Bernard Kops wrote a play in which a ouija board spells out ‘Adolf’
Published: November 5, 2014
by ILLTYD HARRINGTON
THE last time I was frightened was in 1960 during the screening of Henri-Georges Clouzot’s Les Diaboliques. A majestic Simone Signoret thought she’d murdered her husband, but the body disappears. People left the cinema scared stiff. Some fainted and were carried out.
So I am able to look at the absurdity of trick or treat, where an old traditional value has been debased by supermarket rubbish. We are a long way from Tucking Apple night. Hallowe’en. Nothing seems to bother us at the absorbing of our culture. We appear resigned to what Henry Luce, the publisher of Time magazine, proclaimed the American century in 1941. Pumpkins are after all a profitable crop. How far will it go? Will we have children imitating the American attitude where they take a loyalty oath and salute the flag daily?
There was much in my boyhood which really terrified us in our local fleapits. There were two actors who spread fear and even terror into our young hearts. Top of the list was Bela Lugosi, who made his way from Hungary to Hollywood. He had a very sinister appearance, and his accent bore a flash of cruelty from beyond the grave as he searched for blood. The best Dracula of all. He ended up living in poverty above a Los Angeles gas station. Such was the anti-Red hysteria in the US of the 1950s that he was subpoenaed by the Un-American Activities Committee, where he faced real bloodsuckers.
The other voice and face of evil was Englishman Boris Karloff. He worked in a theatre of blood. During the course of the Korean War of 1950-53 his brother Sir John Pratt, ex-foreign office, and the idiosyncratic Duke of Bedford starred in a meeting in St Pancras Town Hall. They discussed opposing the use of British troops in Korea. Sadly Sir John was marginalised.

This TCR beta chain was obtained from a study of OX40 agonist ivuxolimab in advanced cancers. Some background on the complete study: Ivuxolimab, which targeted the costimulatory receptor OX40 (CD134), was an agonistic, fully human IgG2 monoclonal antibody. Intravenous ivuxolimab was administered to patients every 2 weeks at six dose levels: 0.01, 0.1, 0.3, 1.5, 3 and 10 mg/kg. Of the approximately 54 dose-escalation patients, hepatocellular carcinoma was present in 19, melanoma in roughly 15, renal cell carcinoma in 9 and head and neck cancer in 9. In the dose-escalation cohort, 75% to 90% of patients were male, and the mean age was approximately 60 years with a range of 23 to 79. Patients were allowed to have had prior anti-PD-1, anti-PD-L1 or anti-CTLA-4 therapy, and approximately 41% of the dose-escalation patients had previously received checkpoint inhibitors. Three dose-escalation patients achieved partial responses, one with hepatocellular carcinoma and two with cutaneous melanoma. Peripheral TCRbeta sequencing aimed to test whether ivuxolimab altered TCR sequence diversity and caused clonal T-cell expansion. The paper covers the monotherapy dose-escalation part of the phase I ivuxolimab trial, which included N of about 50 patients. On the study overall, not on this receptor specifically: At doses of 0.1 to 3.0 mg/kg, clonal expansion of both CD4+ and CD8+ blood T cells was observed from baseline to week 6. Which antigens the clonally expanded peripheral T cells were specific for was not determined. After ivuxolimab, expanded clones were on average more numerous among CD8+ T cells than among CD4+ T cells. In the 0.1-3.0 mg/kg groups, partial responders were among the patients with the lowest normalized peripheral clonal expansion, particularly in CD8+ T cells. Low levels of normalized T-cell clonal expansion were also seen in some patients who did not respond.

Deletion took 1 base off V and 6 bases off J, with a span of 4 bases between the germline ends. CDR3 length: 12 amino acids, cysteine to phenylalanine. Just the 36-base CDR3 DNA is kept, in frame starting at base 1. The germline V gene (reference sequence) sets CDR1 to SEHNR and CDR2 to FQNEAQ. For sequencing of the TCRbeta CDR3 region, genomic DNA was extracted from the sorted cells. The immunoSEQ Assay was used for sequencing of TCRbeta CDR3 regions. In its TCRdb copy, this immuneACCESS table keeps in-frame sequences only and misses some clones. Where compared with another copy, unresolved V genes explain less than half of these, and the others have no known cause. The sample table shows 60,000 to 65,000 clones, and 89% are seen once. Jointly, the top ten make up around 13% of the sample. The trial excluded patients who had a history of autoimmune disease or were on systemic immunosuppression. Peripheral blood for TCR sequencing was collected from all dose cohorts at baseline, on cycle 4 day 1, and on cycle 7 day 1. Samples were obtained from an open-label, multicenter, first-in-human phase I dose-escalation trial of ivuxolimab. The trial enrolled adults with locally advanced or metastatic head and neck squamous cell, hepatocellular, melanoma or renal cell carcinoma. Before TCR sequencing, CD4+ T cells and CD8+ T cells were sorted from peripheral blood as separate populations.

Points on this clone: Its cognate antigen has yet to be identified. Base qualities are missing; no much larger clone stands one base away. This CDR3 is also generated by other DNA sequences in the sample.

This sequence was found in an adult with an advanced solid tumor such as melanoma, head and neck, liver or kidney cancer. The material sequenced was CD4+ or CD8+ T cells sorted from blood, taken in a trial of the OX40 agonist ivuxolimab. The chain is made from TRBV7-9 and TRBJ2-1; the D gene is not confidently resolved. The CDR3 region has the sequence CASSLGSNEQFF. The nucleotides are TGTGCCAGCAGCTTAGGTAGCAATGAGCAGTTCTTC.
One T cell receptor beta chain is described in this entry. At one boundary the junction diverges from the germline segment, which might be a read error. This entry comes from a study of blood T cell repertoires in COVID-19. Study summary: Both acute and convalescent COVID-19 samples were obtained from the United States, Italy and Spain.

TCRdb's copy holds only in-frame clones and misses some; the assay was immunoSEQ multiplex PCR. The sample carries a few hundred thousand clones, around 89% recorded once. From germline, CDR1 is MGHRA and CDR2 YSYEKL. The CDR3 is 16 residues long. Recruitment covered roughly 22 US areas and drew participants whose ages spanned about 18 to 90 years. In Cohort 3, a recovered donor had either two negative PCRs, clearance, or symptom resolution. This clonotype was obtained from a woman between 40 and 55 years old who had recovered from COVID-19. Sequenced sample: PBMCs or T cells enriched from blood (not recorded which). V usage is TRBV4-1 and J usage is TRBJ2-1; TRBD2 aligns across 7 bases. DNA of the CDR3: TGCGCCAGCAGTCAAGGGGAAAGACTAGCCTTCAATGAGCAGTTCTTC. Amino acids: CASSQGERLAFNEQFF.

Such is the course of history that Hammer Horrors are being revived, without the late Peter Cushing and Christopher Lee. No one seems capable of making you hide behind the sofa, trembling.
Mary Shelley’s Frankenstein was conceived during a gloomy day by Lake Geneva because she was bored.
In 1940 my father took two daily newspapers, the liberal News Chronicle and his party’s Daily Worker, now the Morning Star. About this time the home secretary Herbert Morrison, in spite of widespread opposition, banned the Daily Worker. I was 13 at the time and welcomed the news reports in the News Chronicle. There I read of the last trial for witchcraft.
One Helen Duncan practised a necromancy in the front room of her Portsmouth house, then a key naval base. In the magistrates’ court she was accused of spewing ectoplasm from her mouth. It proved to be a very delicate cotton. However, her fairground tricks became rather disturbing as she prophesied that a ship, HMS Barham, would be sunk. Unfortunately, it was a dead accurate prediction. Mary was bundled off to jail, considered to be a spy for the Germans. Spies don’t usually deliver warnings to their enemies in seances, so the authorities changed tack: Duncan will go down in history as the last public witch.
I find the teacher horrific in James Joyce’s book Dubliners when he tells the boys in detail what awaits them if they pass with sin on their souls.
Bernard Kops, our local playwright, wrote a play about 30 years ago in which five old East End Jews gather round a ouija board. They are startled when the board spells out “Adolf”. They become white with fear when Auntie Sadie breaks the tension: “Perhaps he has come back to apologise,” she says.
Hitler, I understand, had halitosis and flatulence. That’s enough to scare anybody.